What most people mistake as pimples from an allergic reaction are usually actually hives. One way to tell the difference between the two is the duration the bumps last. Hives usually appear quite suddenly and then disappear within a day. Sometimes hives may clear up within just a few hours. Pimples, on the other hand, will usually appear slowly and may begin as a feeling or soreness under the skin. The length of time a pimple will last depends on how large it is and whether or not anything is done to get rid of it, but acne pimples can last for several days at a time.

You may also be able to diagnose pimples as an allergic reaction by the way they feel. Allergy-related bumps are often itchy and they may be accompanied by swelling. Acne is often painful or sore, although sometimes you may not feel anything other than the bump itself. An allergic reaction may also be accompanied by other symptoms, whereas acne usually isn't. Other allergy symptoms may include coughing, stuffy nose, sneezing,watery and itchy eyes, wheezing, phlegm production, swelling, and trouble breathing.

If you have been around something commonly associated with allergies, this may explain your pimples as an allergic reaction. Most times you can treat your allergy symptoms using over the counter medication. If you are experiencing swelling or shortness of breath, you should seek medical attention right away.

The Health Board is dedicated to providing accurate and trustworthy information. We carefully select reputable sources and employ a rigorous fact-checking process to maintain the highest standards. To learn more about our commitment to accuracy, read our editorial process.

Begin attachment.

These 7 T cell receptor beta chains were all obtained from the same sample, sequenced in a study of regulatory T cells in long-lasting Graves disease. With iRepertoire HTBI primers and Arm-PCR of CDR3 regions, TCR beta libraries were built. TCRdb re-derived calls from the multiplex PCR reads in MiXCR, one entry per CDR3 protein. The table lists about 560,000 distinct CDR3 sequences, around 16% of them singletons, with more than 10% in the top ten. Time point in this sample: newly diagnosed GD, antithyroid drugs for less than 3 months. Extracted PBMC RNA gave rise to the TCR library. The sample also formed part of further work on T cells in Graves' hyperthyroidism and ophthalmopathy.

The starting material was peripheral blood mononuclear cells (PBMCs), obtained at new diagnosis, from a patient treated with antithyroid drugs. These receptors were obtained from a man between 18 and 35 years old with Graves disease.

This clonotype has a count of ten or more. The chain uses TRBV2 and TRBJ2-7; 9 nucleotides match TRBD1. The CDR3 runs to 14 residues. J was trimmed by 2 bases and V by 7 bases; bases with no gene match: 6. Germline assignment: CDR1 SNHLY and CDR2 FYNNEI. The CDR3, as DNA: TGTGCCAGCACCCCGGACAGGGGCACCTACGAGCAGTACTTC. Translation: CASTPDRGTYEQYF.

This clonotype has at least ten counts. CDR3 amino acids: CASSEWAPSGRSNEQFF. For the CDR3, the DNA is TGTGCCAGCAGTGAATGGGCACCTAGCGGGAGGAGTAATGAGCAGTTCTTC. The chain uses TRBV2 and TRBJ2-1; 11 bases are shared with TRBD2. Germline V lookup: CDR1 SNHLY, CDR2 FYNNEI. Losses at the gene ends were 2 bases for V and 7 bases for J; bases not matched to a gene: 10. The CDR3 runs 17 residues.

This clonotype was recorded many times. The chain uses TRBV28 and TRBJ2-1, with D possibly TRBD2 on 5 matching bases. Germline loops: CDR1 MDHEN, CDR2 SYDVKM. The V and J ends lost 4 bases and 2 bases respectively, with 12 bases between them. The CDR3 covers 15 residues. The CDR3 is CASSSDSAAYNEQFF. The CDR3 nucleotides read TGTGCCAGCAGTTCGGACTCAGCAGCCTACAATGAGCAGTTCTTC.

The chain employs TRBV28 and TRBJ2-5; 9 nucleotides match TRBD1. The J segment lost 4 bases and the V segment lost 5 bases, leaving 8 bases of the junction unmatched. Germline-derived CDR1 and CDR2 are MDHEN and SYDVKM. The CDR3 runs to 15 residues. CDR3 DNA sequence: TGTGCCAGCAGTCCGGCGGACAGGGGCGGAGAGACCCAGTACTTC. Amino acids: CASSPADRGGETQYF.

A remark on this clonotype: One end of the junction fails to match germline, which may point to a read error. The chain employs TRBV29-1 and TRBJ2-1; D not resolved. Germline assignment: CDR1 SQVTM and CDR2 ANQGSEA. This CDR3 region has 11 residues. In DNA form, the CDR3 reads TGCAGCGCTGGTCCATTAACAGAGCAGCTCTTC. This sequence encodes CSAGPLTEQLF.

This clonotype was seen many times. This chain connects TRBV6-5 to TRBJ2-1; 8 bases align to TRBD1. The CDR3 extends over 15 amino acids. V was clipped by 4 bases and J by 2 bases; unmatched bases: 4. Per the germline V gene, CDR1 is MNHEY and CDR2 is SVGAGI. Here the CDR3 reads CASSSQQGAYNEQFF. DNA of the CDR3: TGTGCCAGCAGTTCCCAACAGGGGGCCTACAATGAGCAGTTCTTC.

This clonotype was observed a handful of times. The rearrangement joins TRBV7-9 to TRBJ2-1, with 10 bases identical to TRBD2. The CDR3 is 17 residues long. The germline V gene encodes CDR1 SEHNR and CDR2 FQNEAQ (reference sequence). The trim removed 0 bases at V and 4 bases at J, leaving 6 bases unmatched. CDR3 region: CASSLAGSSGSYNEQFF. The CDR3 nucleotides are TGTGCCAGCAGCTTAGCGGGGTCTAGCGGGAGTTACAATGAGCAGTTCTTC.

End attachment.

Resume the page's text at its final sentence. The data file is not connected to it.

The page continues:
Discussion Comments
By anon335089 — On May 17, 2013

I had an allergic reaction to cipro; my chin and just above the corners of my mouth got swollen and really red. I discovered it at noon and soon it was itchy. I went to check on it and along with my swollen chin, I had white pimples in nearly every single pore! It's been a few days now and they're just starting to heal. They refilled about seven times despite the acne products I was using. Sometimes stuff would come out without there being any sign of a pimple (but you couldn't really tell because of the swelling anyway).

By seag47 — On Jan 03, 2013

I've never had an allergic rash that looked like pimples. The rash is usually only slightly raised, and the bumps are bright red, instead of pink like pimples.

By cloudel — On Jan 02, 2013

@DylanB – It couldn't hurt to take an antihistamine. Using a topical antihistamine cream might be even more effective.

I am allergic to hay, so I know how you feel. I break out in a red rash whenever I come in contact with it, but the cream always helps.

I would say that you probably aren't developing pimples this time. Even if you are, antihistamine cream won't hurt them. It will get rid of the bumps if they are caused by an allergy.

If the bumps remain, then maybe they really are pimples. I suppose you'll know in a few days.

By DylanB — On Jan 02, 2013

I am trying to determine whether I am having a reaction to the grass that I just mowed or whether I'm getting pimples. Some of the grass flew up and stuck to my face, and I see that I have three red bumps in that area now.

The reason I'm unsure is because I am prone to acne on my jawline, and this is where the bumps are developing. Should I go ahead and take an antihistamine just in case?

By feasting — On Jan 01, 2013

It is highly unlikely that anyone would develop a bunch of pimples in a single day. So, if you see a line or a circle of bumps that have just sprang up suddenly, you are having an allergic reaction to something.

I have had this reaction to certain perfumes before. It is very itchy.

Regular old pimples don't itch at all. That's another good way to tell the difference.

The Health Board, in your inbox

Our latest articles, guides, and more, delivered daily.

The Health Board, in your inbox

Our latest articles, guides, and more, delivered daily.